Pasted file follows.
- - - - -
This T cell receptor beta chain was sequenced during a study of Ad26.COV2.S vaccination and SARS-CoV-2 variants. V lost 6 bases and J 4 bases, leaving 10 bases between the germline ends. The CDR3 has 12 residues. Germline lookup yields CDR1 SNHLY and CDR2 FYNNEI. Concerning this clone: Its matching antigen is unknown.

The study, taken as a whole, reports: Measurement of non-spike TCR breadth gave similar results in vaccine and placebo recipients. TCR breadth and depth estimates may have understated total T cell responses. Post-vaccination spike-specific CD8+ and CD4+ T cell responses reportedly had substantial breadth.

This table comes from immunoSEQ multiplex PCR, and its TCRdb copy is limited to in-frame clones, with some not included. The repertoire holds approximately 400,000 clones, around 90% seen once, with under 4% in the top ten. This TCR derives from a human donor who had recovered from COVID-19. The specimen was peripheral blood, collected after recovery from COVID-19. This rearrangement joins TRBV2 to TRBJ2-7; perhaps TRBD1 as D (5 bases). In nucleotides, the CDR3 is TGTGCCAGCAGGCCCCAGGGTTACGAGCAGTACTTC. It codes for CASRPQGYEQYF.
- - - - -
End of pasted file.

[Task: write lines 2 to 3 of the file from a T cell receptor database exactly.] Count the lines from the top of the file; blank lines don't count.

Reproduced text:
The study, taken as a whole, reports: Measurement of non-spike TCR breadth gave similar results in vaccine and placebo recipients. TCR breadth and depth estimates may have understated total T cell responses. Post-vaccination spike-specific CD8+ and CD4+ T cell responses reportedly had substantial breadth.

This table comes from immunoSEQ multiplex PCR, and its TCRdb copy is limited to in-frame clones, with some not included. The repertoire holds approximately 400,000 clones, around 90% seen once, with under 4% in the top ten. This TCR derives from a human donor who had recovered from COVID-19. The specimen was peripheral blood, collected after recovery from COVID-19. This rearrangement joins TRBV2 to TRBJ2-7; perhaps TRBD1 as D (5 bases). In nucleotides, the CDR3 is TGTGCCAGCAGGCCCCAGGGTTACGAGCAGTACTTC. It codes for CASRPQGYEQYF.